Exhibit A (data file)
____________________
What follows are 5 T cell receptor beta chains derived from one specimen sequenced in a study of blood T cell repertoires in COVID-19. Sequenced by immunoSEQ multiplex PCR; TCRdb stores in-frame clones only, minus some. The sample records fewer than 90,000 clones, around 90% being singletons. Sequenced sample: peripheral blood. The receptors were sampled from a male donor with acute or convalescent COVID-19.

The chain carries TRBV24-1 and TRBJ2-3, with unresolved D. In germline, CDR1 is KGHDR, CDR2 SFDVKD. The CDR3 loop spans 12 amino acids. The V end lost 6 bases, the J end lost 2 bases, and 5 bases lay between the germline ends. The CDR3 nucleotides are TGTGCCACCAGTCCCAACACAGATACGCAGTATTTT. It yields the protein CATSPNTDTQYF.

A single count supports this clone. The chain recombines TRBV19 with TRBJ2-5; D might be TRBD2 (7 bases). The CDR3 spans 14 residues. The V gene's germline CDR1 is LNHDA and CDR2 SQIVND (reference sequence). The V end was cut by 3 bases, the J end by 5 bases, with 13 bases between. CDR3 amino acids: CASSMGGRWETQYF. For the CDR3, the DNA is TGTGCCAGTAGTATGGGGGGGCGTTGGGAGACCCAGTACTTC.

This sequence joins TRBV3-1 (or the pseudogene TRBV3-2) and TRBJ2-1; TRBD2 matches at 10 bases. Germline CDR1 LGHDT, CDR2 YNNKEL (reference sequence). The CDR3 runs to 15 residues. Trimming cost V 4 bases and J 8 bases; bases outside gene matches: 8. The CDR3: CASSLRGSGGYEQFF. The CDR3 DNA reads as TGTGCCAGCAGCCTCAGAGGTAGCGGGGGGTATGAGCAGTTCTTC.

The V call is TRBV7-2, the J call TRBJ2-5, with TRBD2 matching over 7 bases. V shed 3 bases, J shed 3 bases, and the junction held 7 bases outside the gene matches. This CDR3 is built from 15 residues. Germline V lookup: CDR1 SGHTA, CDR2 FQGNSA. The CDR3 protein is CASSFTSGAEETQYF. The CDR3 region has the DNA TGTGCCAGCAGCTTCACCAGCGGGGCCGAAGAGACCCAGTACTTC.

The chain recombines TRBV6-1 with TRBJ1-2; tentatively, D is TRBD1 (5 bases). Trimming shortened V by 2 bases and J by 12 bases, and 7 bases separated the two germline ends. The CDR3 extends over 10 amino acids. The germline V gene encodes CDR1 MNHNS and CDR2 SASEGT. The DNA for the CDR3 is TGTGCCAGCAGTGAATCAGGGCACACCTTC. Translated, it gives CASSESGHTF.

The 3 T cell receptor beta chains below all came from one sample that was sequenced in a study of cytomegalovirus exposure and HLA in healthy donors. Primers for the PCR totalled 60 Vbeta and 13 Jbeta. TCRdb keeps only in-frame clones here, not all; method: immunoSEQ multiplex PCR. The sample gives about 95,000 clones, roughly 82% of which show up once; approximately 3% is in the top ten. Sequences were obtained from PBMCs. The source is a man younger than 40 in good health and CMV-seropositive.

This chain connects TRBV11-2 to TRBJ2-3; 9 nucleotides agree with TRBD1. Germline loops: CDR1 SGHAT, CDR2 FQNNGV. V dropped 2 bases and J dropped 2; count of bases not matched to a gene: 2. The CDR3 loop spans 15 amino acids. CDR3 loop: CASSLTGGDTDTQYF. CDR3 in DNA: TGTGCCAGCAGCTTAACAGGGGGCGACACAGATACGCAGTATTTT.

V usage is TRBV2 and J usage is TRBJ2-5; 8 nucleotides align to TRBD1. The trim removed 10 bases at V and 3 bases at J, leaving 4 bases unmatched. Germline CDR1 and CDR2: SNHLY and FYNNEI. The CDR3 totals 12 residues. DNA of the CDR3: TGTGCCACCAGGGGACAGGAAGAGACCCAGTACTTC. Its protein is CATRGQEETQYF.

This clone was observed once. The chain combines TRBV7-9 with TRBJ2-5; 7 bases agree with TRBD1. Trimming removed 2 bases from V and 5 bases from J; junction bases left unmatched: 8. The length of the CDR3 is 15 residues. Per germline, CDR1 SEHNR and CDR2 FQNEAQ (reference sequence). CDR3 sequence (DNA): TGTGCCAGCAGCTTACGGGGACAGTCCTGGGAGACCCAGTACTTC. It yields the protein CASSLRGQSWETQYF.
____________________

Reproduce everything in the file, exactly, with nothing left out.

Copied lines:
What follows are 5 T cell receptor beta chains derived from one specimen sequenced in a study of blood T cell repertoires in COVID-19. Sequenced by immunoSEQ multiplex PCR; TCRdb stores in-frame clones only, minus some. The sample records fewer than 90,000 clones, around 90% being singletons. Sequenced sample: peripheral blood. The receptors were sampled from a male donor with acute or convalescent COVID-19.

The chain carries TRBV24-1 and TRBJ2-3, with unresolved D. In germline, CDR1 is KGHDR, CDR2 SFDVKD. The CDR3 loop spans 12 amino acids. The V end lost 6 bases, the J end lost 2 bases, and 5 bases lay between the germline ends. The CDR3 nucleotides are TGTGCCACCAGTCCCAACACAGATACGCAGTATTTT. It yields the protein CATSPNTDTQYF.

A single count supports this clone. The chain recombines TRBV19 with TRBJ2-5; D might be TRBD2 (7 bases). The CDR3 spans 14 residues. The V gene's germline CDR1 is LNHDA and CDR2 SQIVND (reference sequence). The V end was cut by 3 bases, the J end by 5 bases, with 13 bases between. CDR3 amino acids: CASSMGGRWETQYF. For the CDR3, the DNA is TGTGCCAGTAGTATGGGGGGGCGTTGGGAGACCCAGTACTTC.

This sequence joins TRBV3-1 (or the pseudogene TRBV3-2) and TRBJ2-1; TRBD2 matches at 10 bases. Germline CDR1 LGHDT, CDR2 YNNKEL (reference sequence). The CDR3 runs to 15 residues. Trimming cost V 4 bases and J 8 bases; bases outside gene matches: 8. The CDR3: CASSLRGSGGYEQFF. The CDR3 DNA reads as TGTGCCAGCAGCCTCAGAGGTAGCGGGGGGTATGAGCAGTTCTTC.

The V call is TRBV7-2, the J call TRBJ2-5, with TRBD2 matching over 7 bases. V shed 3 bases, J shed 3 bases, and the junction held 7 bases outside the gene matches. This CDR3 is built from 15 residues. Germline V lookup: CDR1 SGHTA, CDR2 FQGNSA. The CDR3 protein is CASSFTSGAEETQYF. The CDR3 region has the DNA TGTGCCAGCAGCTTCACCAGCGGGGCCGAAGAGACCCAGTACTTC.

The chain recombines TRBV6-1 with TRBJ1-2; tentatively, D is TRBD1 (5 bases). Trimming shortened V by 2 bases and J by 12 bases, and 7 bases separated the two germline ends. The CDR3 extends over 10 amino acids. The germline V gene encodes CDR1 MNHNS and CDR2 SASEGT. The DNA for the CDR3 is TGTGCCAGCAGTGAATCAGGGCACACCTTC. Translated, it gives CASSESGHTF.

The 3 T cell receptor beta chains below all came from one sample that was sequenced in a study of cytomegalovirus exposure and HLA in healthy donors. Primers for the PCR totalled 60 Vbeta and 13 Jbeta. TCRdb keeps only in-frame clones here, not all; method: immunoSEQ multiplex PCR. The sample gives about 95,000 clones, roughly 82% of which show up once; approximately 3% is in the top ten. Sequences were obtained from PBMCs. The source is a man younger than 40 in good health and CMV-seropositive.

This chain connects TRBV11-2 to TRBJ2-3; 9 nucleotides agree with TRBD1. Germline loops: CDR1 SGHAT, CDR2 FQNNGV. V dropped 2 bases and J dropped 2; count of bases not matched to a gene: 2. The CDR3 loop spans 15 amino acids. CDR3 loop: CASSLTGGDTDTQYF. CDR3 in DNA: TGTGCCAGCAGCTTAACAGGGGGCGACACAGATACGCAGTATTTT.

V usage is TRBV2 and J usage is TRBJ2-5; 8 nucleotides align to TRBD1. The trim removed 10 bases at V and 3 bases at J, leaving 4 bases unmatched. Germline CDR1 and CDR2: SNHLY and FYNNEI. The CDR3 totals 12 residues. DNA of the CDR3: TGTGCCACCAGGGGACAGGAAGAGACCCAGTACTTC. Its protein is CATRGQEETQYF.

This clone was observed once. The chain combines TRBV7-9 with TRBJ2-5; 7 bases agree with TRBD1. Trimming removed 2 bases from V and 5 bases from J; junction bases left unmatched: 8. The length of the CDR3 is 15 residues. Per germline, CDR1 SEHNR and CDR2 FQNEAQ (reference sequence). CDR3 sequence (DNA): TGTGCCAGCAGCTTACGGGGACAGTCCTGGGAGACCCAGTACTTC. It yields the protein CASSLRGQSWETQYF.